CHAKRABARTI: Aha. You know what’s interesting to me, though, as far as I read, the actual vote in that took place in the House, it was at least some of the sort of Trump aligned members of Republican members of the House who also voted for Paxton’s impeachment. So how do you read that, Matt?

MACKOWIAK: Yeah, that was interesting. I mean, look, the margin in the house was bigger than I expected. I think it was 121 to 23. And I don’t think it was a clear sort of clean ideological break between sort of the hardline conservatives and the mainstream members. You had some mainstream members, a long-term serving member … named John Smith, who made an impassioned case against impeachment, not because he supports Paxton, in fact, he opposed them, I believe, in the primary.

But then you had hardline members of the Texas Freedom Caucus who voted to impeach. So in the House, I think it was really more of a decision of conscience for all members. Part of what was different, which I think is a reasonable criticism, is that the attorney general had no ability to present a defense. The House basically served as a grand jury. And so he couldn’t call witnesses, he couldn’t provide testimony, he couldn’t provide evidence.

He’s going to have presumably some ability to do those things in the trial that they have to decide the process for the trial here this month. But you’re going to see, I think, him be able to present a defense. I know, for example, he has said that he has paid for all the renovations to his house, that the donor didn’t pay for them. That’s either true or not. It can either be proven or it cannot be proven. And I think that will be a pretty material fact as it relates to the corruption allegations related to the house renovations.

CHAKRABARTI: Well, regarding the point that you just made, Matt, we have a clip here from Republican Tom Smith during the debate. He represents Texas’s 86th. And here’s why. He urged the House to vote no on impeachment.

TOM SMITH: I’m not here today to tell you that General Paxton should not be impeached. That’s not why I’m here. Bottom line, I don’t know whether he should or not, because I don’t have the evidence before me to make that determination. There’s a right way to do things and there’s a wrong way to do things. If you want to do this the right way. What we should do is vote no on the resolution today.

CHAKRABARTI: When Paxton’s supporters say, you know, that the attorney general was not allowed to present a defense, but nevertheless, all the House members had access, I presume, to the results of the investigations that had been going on about Paxton. Is that correct?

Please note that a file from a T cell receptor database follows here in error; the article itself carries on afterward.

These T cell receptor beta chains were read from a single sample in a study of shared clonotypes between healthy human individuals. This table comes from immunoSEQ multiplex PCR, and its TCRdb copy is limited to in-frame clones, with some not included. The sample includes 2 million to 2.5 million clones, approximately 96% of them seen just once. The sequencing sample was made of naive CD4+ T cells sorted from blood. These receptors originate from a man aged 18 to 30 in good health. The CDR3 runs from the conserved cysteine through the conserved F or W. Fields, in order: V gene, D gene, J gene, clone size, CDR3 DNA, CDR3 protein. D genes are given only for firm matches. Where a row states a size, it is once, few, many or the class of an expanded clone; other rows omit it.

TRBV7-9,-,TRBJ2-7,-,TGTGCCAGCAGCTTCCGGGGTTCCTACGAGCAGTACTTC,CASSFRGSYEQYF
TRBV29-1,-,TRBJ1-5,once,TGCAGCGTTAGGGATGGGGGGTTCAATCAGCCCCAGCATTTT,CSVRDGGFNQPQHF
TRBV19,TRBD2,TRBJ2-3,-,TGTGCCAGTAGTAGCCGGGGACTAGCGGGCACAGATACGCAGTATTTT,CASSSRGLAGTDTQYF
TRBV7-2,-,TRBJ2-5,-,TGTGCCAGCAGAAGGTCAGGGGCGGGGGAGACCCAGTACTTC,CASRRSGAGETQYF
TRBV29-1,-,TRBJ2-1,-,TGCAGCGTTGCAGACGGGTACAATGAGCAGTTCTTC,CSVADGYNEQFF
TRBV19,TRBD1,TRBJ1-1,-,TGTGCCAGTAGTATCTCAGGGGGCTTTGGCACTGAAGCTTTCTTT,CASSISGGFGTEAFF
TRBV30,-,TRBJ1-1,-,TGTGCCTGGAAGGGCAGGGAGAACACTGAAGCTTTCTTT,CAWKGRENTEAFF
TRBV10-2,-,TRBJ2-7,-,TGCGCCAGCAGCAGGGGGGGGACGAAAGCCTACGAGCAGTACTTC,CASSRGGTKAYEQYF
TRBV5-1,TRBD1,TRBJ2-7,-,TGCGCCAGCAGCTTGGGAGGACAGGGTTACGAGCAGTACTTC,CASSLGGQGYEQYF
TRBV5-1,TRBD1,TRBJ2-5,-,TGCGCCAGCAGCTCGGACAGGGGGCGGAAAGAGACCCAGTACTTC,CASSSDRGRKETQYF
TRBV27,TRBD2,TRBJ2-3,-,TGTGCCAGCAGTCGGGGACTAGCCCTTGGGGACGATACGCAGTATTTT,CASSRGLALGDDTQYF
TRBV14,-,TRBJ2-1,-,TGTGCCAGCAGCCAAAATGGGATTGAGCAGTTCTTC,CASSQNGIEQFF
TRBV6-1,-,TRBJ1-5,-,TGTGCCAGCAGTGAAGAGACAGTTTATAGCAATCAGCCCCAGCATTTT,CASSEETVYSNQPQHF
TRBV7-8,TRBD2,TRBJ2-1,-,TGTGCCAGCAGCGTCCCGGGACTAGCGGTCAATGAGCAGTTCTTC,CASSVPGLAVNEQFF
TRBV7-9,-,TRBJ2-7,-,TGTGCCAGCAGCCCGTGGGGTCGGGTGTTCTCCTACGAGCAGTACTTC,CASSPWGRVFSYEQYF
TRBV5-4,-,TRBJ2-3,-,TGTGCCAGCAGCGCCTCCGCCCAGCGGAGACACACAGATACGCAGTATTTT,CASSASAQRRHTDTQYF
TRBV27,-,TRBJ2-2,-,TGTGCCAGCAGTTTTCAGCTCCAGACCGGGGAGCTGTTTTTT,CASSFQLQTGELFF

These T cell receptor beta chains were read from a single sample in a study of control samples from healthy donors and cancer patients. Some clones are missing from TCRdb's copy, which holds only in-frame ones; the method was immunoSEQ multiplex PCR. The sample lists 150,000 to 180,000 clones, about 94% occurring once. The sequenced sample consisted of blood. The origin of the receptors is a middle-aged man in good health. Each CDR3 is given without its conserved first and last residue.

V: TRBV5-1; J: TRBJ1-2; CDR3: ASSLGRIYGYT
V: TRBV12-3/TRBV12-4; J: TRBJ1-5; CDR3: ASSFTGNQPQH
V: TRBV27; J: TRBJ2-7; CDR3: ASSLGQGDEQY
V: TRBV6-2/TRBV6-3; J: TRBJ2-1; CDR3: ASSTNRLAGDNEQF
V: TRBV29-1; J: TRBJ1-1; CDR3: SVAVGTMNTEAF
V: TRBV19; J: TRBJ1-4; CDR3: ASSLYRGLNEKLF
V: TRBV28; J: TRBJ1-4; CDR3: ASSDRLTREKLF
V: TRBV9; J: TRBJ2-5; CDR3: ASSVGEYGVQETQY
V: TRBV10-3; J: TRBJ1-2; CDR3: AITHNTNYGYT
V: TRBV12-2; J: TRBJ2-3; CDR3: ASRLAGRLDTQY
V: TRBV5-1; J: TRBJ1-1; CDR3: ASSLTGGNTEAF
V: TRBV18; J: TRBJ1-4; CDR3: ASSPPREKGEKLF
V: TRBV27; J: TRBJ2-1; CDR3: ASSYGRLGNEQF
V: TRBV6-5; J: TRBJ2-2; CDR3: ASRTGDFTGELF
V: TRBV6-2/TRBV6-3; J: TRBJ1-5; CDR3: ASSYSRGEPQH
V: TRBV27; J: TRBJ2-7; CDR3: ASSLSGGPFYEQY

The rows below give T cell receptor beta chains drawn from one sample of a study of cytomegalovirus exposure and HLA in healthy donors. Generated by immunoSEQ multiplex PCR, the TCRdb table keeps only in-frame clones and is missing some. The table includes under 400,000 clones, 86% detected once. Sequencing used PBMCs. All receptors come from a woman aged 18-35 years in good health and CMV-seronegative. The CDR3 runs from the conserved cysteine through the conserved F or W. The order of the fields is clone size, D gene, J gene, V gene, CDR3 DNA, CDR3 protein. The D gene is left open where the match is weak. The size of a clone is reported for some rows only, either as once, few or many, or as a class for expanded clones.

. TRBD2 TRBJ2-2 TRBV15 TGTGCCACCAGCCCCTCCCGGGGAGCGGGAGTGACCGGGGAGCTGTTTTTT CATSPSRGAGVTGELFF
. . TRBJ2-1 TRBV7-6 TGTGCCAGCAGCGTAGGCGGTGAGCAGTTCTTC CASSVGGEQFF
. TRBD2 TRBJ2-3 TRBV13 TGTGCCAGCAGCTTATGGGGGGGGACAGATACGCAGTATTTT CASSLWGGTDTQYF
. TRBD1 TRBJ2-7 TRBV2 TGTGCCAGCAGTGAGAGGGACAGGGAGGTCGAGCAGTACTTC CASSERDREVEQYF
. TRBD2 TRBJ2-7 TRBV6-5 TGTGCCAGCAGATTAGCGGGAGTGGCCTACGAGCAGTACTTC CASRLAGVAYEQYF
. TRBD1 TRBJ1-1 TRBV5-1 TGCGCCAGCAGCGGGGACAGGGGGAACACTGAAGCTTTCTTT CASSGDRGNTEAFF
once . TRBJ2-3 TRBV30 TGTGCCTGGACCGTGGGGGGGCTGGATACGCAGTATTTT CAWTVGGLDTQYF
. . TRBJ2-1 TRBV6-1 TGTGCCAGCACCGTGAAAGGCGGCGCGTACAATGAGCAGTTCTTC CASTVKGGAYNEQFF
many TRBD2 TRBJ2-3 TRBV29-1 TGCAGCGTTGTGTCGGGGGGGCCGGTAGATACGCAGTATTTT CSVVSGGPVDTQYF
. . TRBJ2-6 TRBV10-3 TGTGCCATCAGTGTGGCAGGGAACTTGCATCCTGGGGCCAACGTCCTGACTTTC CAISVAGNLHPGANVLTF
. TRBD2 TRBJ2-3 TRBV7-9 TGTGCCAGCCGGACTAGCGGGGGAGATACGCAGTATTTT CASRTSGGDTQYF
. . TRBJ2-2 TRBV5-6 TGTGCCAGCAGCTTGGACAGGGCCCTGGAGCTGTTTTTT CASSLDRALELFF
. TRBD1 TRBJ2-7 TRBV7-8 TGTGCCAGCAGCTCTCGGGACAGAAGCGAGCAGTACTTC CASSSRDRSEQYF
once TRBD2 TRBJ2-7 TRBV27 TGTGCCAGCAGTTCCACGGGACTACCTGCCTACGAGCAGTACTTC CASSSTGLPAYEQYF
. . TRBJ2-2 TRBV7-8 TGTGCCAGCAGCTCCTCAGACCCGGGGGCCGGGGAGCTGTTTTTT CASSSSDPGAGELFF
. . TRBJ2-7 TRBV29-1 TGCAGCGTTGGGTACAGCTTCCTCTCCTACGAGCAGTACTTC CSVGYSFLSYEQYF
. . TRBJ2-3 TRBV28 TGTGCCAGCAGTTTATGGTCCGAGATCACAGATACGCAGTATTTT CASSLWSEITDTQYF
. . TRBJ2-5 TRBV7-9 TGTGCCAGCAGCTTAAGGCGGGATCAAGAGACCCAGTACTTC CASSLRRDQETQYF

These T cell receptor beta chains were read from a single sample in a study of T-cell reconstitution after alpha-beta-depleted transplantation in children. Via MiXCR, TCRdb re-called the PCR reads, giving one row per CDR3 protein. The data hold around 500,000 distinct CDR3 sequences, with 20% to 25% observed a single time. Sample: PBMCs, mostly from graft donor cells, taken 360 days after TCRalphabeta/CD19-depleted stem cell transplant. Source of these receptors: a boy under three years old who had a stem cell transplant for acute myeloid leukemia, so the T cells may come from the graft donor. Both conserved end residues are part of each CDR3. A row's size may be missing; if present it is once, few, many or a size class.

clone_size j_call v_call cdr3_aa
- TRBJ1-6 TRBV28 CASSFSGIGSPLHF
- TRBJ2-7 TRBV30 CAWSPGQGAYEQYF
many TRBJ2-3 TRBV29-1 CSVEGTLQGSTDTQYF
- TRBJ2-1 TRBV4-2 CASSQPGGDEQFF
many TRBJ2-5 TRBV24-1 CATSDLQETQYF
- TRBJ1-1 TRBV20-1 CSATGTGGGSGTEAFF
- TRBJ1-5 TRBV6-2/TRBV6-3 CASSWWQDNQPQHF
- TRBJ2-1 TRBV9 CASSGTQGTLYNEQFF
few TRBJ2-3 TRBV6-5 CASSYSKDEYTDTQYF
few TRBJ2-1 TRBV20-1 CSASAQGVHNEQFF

GOLDENSTEIN: Right. Right. Yeah, I think that’s been the House response or the committee’s response. Is that, you know, their job was to decide is there enough there for them to go ahead and have a trial. And the trial is really where, you know, Paxton would get his chance to give his defense.

CHAKRABARTI: So, I mean, I guess in that case, Matt’s analogy is right. There’s a grand jury and then there’s a trial. And that trial is going to happen in the Senate, in Texas, the state Senate. So, Matt, do you care to give a prediction about what might happen in the Senate, given that a surprising number of Paxton’s, you know, most ardent supporters in the House voted for impeachment? What do you think?

MACKOWIAK: Yeah, I think there’s a really key difference between the House and the Senate. And there’s two key differences. One is he’ll be able to offer that defense, which I think may raise doubts among in this case, the jurors, meaning the senators, the 31 senators. But second is the Senate is the most conservative it’s ever been. This is the most conservative Texas Senate Texas has ever had.

We had one or maybe one and a half moderates on the Republican side in the last session before the last election. They both are now gone. … But the Senate is really, really, really conservative. And so this is all happening at a time when the House and Senate are already fighting. They’re fighting over property taxes, they’re fighting over school choice, they’re fighting over other issues.

So I don’t think the Senate wants to rubber stamp what the House has done here. I think they are going to look at it carefully. I think you’re going to see both sides. You need two thirds vote to remove him from office. That’s nine Republicans presumably joining with all 12 Democrats. I tend to think that they won’t remove him, that you won’t get nine votes. You might get a handful of Republicans, perhaps. But that’s my sense right now. But we have to see what the process is going to be for the trial.

We saw that six of Paxton’s deputies are taking a leave from the AG’s office to defend him in the trial. I think that’s a sign that they obviously believe in his defense. But I will say that the investigating committee, you know, in terms of the investigation they conducted in the way they conducted it, obviously presented a compelling case for the Texas House. So it could be that you’re going to have a compelling case presented on both sides in the Senate, whereas in the House you only had it presented on one side.

CHAKRABARTI: So I wonder what finally, Matt, what your sort of take is on whether or not this is an inflection point for the Texas GOP? Because, you know, I definitely hear Taylor in her analysis about it may not be the inflection point that the rest of the nation thinks it is, but it does seem like kind of a big landmark for Republicans to vote to impeach one of their own. I mean, do you think this could, when we’re looking back a couple of years from now, we might look at this as a moment of change for the Texas GOP?